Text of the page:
- Generic PCI bus-master DMA support = on
- Intel PIIXn chipsets support = on
- <and your IDE hdw...> = on
- also, to speed kernel loading time a bit, make sure you staticly link ALL yourhardware specific drivers (which you load anyway using /etc/modprobe.conf orotherwise) instead of linking them as modules
ABS to build your own packages
- if you use abs to build your own packages, remember to copy 1st your target package dir to /var/abs/local/<pkgname> to avoid your files and configuation getting overwritten at next abs update...
Optimizing mkpkg packages
- for optimizing the packages you build using makepkg (kernel is a good example) set your gcc preffered settings in /etc/makepkg.conf:
(example for athlon cpu) export CARCH="athlon" export CHOST="athlon-pc-linux-gnu" export CFLAGS="-march</code>athlon -O2 -pipe -fomit-frame-pointer" export CXXFLAGS="-march</code>athlon -O2 -pipe -fomit-frame-pointer"
- Remeber to execute "lilo" after each kernel update (ie, each time you replace your boot image, usually named /boot/vmlinuzXX, etc).
- If you forgot and need torescue back from the cd, here are the rescue steps:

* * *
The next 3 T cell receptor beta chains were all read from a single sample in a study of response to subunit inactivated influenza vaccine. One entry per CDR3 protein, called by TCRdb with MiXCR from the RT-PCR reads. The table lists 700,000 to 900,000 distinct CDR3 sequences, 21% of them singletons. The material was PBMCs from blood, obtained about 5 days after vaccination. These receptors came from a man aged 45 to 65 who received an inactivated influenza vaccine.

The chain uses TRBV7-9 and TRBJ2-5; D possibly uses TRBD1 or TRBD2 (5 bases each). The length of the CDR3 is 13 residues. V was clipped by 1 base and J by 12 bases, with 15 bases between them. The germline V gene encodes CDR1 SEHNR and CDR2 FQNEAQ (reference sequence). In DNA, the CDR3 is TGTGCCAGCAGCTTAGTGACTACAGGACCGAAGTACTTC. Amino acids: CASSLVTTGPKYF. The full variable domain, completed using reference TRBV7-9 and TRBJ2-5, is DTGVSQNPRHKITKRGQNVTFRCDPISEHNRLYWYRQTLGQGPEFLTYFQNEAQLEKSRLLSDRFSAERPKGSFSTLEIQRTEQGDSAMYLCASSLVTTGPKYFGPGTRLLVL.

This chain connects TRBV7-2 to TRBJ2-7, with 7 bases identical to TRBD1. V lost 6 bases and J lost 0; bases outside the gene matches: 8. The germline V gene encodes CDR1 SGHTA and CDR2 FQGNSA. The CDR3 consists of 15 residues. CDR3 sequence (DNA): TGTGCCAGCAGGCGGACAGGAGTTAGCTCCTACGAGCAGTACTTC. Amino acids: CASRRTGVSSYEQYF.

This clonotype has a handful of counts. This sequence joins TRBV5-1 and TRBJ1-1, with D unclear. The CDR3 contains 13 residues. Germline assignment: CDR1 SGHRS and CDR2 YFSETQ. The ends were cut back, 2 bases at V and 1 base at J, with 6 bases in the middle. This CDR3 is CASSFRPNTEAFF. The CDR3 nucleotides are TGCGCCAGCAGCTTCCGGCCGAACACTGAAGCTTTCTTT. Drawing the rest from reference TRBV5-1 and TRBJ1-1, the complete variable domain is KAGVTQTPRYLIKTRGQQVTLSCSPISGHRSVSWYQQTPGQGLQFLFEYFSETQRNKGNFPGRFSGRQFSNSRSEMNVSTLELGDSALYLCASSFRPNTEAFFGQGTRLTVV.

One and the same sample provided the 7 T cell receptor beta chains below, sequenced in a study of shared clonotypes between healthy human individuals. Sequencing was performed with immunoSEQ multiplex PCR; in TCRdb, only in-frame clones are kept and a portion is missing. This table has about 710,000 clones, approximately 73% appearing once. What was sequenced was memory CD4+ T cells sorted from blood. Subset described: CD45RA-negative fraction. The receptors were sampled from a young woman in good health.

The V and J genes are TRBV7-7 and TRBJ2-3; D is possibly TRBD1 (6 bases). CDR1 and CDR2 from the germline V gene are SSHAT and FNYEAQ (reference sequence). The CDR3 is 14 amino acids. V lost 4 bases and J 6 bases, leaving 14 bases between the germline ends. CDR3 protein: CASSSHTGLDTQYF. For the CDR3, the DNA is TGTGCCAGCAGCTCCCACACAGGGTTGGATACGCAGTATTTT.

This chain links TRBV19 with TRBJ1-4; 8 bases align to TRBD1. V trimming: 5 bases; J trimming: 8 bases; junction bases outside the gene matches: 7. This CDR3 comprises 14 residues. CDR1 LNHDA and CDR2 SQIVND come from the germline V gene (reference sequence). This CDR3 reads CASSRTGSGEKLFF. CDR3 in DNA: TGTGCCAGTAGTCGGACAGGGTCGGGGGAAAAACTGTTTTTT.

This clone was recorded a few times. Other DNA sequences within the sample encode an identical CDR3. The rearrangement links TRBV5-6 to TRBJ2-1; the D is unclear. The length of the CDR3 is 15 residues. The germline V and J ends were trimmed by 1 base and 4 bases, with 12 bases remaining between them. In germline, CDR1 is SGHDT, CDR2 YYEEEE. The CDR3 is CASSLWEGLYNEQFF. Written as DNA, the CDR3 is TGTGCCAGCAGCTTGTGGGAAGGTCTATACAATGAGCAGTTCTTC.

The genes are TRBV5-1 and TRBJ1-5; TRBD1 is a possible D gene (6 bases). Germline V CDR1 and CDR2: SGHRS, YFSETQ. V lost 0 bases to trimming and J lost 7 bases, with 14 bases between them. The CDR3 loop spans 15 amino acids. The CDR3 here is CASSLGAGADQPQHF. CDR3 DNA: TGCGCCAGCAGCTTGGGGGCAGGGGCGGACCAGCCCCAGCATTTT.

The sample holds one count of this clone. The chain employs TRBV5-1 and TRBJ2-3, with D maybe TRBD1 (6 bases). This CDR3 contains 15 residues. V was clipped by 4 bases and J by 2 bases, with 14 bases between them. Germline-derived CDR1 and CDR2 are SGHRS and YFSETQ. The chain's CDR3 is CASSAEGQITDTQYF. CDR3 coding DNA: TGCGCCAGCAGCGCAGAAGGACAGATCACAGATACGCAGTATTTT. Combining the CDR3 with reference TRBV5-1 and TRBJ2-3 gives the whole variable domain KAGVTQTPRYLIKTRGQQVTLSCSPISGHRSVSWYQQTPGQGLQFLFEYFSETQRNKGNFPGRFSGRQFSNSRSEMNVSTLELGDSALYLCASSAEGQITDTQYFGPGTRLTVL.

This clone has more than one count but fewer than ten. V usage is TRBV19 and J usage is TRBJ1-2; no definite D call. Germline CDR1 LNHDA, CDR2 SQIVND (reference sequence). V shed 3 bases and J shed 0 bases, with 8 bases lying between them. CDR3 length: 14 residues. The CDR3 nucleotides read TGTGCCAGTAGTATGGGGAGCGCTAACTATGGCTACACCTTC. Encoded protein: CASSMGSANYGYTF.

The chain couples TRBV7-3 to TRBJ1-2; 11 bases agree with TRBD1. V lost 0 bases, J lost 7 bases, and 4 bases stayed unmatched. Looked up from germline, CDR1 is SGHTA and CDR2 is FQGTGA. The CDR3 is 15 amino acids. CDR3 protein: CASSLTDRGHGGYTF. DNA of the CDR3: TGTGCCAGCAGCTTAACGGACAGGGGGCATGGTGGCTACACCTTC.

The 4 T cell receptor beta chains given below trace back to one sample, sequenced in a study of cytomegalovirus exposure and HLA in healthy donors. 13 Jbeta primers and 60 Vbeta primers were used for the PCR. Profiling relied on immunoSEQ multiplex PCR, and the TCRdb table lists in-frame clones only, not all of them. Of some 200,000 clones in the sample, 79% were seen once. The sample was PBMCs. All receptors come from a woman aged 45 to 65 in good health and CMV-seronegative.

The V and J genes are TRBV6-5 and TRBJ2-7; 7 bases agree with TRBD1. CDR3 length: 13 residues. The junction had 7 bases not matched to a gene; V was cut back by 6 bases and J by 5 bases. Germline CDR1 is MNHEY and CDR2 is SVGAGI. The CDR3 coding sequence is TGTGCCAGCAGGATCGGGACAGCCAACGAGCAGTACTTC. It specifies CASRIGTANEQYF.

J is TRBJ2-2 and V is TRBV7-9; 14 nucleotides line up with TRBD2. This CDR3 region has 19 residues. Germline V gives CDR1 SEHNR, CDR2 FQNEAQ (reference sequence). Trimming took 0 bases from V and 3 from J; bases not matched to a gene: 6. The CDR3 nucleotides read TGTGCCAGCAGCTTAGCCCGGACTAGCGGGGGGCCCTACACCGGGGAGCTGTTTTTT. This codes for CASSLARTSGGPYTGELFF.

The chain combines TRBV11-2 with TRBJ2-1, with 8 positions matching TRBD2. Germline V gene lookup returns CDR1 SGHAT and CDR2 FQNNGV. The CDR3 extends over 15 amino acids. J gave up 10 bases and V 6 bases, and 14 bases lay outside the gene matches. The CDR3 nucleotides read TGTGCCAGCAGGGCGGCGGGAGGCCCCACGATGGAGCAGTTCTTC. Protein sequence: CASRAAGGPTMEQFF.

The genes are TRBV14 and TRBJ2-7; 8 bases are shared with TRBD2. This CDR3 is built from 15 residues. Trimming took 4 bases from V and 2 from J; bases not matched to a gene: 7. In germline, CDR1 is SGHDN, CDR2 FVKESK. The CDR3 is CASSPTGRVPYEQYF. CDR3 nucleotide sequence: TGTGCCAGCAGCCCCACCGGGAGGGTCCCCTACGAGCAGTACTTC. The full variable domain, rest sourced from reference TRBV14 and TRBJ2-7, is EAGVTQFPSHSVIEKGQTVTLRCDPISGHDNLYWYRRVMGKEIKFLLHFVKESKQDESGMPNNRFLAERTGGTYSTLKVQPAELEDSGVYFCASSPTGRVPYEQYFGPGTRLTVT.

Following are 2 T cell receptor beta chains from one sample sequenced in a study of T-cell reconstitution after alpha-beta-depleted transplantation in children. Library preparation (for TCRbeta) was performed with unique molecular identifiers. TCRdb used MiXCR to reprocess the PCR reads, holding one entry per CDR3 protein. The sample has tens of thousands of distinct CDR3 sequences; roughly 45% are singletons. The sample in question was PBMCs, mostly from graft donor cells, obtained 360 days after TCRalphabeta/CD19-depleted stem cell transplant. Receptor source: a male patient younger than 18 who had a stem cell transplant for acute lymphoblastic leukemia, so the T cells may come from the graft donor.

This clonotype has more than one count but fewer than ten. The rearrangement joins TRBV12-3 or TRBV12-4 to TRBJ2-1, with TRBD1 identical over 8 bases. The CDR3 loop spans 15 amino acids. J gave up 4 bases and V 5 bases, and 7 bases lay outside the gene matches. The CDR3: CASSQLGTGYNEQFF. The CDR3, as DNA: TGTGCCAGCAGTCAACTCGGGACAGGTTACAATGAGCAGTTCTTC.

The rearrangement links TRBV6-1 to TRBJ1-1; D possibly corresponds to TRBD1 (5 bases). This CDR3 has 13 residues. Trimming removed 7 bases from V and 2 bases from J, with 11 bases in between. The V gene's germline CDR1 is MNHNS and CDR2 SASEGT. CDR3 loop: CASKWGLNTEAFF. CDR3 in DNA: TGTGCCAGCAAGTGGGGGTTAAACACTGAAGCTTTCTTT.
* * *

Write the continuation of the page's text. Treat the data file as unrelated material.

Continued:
modprobe xfs mount -t xfs /dev/discs/discX/partY /mnt mount -t xfs /dev/discs/discV/partW /mnt/boot (if you have it) mount -t devfs none /mnt/dev mount -t proc none /mnt/proc chroot /mnt /sbin/lilo
- you can create your own commands-aliases using "<homedir>/.bashrc" file or "/etc/profile" file. both can be used to define your own aliases:
#alias ls="ls --color=auto" not necessary in Arch alias ll="ls -lh" alias la="ls -a" alias exit="clear; exit" alias x="startx"
Reduce Sleeping time on shutdown
- you can reduce system sleeping time on shutdown by changing the sleep parameter in "/etc/rc.shutdown" & "/etc/rc.single" files.
- to set your timezone (so local time shows properly) look at "/usr/share/zoneinfo/" for your timezone, and change the TIMEZONE variable in "/etc/rc.conf" :
PDF file viewer (kghostview)
- to fix PDF files viewer (kghostview), install ghostscript using:
pacman -S ghostscript
- and change the Ghostscript section in file ">home dir</.kde/share/config/kghostviewrc" to :
Antialiasing arguments=-sDEVICE=x11 -dTextAlphaBits=4 -dGraphicsAlphaBits=<2 -dMaxBitmap=10000000 GS Version= Interpreter=/usr/bin/gs Non-antialiasing arguments=-sDEVICE=x11 Redetection Counter=2
Useful Commands & Programs